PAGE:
Ask some questions of mom like, “What happens when Johnny gets frustrated at home? How do you handle it when his behavior occurs?” A lot of times parents do not see inappropriate behavior for what it is and it does not bother them or they don’t know what to do about it. It is our job to help them correct behavior at home, too.
After, I would pick myself up off the floor from laughing hysterically……
Liar, liar, pants on fire………admitting our children are not perfect is very hard. Good advice from everyone else on here!
Stay calm! Because what that Mom is implying is that You are the problem. She probably doesn’t mean too, but that’s how it makes you feel. Remain professional! You know it’s not true, no child is perfect! Make notes, if the principal has observed the behavior and can sit in on the discussion with Mom that would be great! Try to make her know that you want what is best for her child and you know she wants the same. … And if all else fails, recommend she light a candle and put it in a window facing the East, you know, to make it easier for the Three Wise Men to find this perfect child.
What’s really fun is when the parents of a high school freshman tell you the same thing.
She’s not being honest. Her idea of misbehaving is different from everyone else’s? Document what the child is doing.
That could be because no one has ever told the child “no” before. It could be true that if the poor child has never had rules before, technically he couldn’t have broken them. Sometimes the tail wags the dog in these families. You get to be the lucky one to get to educate the parent and child.
Explain to her that this is a learning situation and when anything is new it takes adjusting to. I agree with Kim- document everything and remember, for every one time you correct a child, praise him ten times more. Sometimes it is not that easy but even the little things can be praised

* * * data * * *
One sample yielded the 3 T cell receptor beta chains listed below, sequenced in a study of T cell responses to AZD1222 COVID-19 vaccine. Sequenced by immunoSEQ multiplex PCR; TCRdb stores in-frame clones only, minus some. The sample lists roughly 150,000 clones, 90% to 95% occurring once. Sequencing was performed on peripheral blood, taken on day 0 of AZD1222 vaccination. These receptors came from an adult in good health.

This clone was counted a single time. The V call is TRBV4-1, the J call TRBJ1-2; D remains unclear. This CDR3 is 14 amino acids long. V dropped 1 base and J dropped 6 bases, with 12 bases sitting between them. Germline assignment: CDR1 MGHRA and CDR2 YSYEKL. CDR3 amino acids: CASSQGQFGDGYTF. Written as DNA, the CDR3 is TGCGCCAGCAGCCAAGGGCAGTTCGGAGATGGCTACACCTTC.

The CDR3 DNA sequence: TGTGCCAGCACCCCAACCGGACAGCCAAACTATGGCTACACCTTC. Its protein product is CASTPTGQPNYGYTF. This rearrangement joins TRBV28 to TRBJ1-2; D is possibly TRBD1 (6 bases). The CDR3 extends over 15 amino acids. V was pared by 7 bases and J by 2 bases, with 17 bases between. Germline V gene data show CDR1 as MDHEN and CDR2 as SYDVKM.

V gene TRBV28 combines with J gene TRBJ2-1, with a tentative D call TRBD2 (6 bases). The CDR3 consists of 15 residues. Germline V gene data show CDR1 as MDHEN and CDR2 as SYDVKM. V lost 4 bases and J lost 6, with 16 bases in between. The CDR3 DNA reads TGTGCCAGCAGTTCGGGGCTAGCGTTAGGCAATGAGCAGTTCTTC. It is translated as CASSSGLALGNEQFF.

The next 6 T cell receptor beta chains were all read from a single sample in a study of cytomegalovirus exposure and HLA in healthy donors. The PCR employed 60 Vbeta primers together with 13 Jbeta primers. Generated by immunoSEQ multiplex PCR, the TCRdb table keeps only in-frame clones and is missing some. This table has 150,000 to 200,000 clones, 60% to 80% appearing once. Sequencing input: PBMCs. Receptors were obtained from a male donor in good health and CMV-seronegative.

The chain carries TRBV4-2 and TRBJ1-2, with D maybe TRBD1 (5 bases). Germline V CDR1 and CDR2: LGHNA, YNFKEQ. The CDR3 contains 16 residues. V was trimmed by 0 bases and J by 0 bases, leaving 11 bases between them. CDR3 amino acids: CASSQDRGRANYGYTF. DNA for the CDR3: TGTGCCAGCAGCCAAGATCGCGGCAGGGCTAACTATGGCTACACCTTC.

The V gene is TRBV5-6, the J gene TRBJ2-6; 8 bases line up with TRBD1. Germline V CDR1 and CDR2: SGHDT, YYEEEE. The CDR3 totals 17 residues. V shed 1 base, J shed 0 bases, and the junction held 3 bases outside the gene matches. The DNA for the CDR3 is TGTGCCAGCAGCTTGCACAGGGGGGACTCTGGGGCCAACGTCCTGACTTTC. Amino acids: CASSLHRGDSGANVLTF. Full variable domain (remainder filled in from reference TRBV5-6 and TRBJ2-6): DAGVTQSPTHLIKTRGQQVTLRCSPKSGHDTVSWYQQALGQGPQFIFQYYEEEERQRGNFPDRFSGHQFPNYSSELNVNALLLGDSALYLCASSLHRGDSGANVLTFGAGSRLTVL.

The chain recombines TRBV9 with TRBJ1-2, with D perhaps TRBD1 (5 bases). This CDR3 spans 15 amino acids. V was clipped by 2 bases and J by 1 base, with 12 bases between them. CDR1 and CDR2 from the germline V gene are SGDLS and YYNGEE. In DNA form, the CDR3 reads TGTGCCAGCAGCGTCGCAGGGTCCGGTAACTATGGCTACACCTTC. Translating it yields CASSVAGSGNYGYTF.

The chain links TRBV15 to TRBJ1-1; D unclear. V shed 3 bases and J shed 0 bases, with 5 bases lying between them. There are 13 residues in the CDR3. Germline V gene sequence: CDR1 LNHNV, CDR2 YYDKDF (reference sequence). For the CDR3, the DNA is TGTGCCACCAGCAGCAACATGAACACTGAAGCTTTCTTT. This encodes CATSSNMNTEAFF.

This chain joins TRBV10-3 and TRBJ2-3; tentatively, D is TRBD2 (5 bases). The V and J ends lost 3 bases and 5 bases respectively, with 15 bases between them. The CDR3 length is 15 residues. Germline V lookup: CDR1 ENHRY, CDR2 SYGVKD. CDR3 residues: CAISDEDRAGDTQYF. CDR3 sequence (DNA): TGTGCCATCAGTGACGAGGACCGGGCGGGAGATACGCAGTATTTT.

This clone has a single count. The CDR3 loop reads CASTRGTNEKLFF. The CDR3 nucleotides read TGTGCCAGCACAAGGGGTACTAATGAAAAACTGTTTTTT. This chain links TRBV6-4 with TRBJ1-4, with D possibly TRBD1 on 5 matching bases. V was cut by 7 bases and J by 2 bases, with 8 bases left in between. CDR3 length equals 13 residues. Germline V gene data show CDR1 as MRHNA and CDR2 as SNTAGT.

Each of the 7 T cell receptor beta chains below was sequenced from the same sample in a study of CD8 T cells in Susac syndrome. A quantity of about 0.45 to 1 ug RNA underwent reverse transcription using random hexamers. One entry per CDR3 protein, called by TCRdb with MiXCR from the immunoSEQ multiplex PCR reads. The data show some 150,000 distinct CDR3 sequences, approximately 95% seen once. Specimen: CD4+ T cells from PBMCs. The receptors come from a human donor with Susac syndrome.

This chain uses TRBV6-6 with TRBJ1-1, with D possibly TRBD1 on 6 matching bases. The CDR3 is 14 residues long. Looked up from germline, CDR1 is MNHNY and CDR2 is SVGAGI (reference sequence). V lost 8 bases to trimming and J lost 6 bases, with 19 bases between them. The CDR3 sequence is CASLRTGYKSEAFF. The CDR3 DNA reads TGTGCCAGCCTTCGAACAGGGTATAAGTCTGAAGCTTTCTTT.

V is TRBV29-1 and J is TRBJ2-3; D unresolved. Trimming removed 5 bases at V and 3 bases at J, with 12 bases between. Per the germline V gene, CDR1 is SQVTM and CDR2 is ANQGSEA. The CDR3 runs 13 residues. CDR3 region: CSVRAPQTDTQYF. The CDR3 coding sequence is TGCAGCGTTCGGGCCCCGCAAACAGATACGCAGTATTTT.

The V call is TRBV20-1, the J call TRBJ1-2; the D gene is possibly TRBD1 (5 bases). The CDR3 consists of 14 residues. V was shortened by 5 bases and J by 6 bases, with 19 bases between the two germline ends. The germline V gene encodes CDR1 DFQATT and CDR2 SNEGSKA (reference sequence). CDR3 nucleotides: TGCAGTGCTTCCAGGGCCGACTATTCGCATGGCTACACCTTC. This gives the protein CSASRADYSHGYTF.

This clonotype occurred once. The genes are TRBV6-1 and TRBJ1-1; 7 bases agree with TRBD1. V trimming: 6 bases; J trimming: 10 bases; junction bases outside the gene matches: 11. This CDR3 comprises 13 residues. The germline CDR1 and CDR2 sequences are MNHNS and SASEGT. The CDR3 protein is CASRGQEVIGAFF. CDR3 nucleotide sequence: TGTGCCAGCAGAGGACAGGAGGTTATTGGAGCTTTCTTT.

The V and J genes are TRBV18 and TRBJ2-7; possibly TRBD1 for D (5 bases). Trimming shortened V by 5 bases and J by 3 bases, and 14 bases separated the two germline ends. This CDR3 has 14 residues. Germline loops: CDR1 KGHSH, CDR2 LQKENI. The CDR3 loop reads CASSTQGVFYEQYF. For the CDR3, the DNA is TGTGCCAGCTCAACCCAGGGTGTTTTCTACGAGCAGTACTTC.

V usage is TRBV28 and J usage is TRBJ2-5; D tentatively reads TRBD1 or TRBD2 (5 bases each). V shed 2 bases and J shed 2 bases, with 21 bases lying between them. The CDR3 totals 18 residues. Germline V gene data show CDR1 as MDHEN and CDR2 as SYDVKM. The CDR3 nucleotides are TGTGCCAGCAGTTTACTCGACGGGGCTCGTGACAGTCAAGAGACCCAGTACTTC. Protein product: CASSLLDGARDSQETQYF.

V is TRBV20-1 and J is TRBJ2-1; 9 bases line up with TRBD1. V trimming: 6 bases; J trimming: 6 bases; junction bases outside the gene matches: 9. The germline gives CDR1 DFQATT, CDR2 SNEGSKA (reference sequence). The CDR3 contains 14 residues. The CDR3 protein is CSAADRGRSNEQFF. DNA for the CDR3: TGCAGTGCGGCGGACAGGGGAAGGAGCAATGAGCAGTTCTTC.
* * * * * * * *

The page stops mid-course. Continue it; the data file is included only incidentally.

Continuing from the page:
Act like you never heard her say that, and then ask ” what strategies do you use when he does that? What works best for you when he has difficulty in this way? What strategies would you suggest for me to best deal with this when it happens in class?” Teachers don’t need to have the difficulties acknowledged, because that leads to unanswerable questions, such as where did he learn this? Who taught him to misbehave….?
He’s doing it now, in this situation, and you need the parents to start at this place, not in the past, as they are more concerned about who is at fault, ( and they don’t want the blame.)
What kind of weird child have you raised?
Is this is the child’s first time in a situation with many children? If so, you could gently let the parent know that children often react differently when in a classroom with same-age peers. At home, they probably haven’t had 18 friends over to play at the same time, or had 18 additional 5 year olds sitting at the dinner table with them. No wonder they might act differently at school while they’re adjusting!
I tell them that it is not unusual for kids to “act out” when they enter a new school/grade/classroom. There is a different structure, different children, different teacher(s), different set of expectations.
Cindy said it well. This is a whole new place, with new experiences, people and mom isn’t there. It will take time to adjust.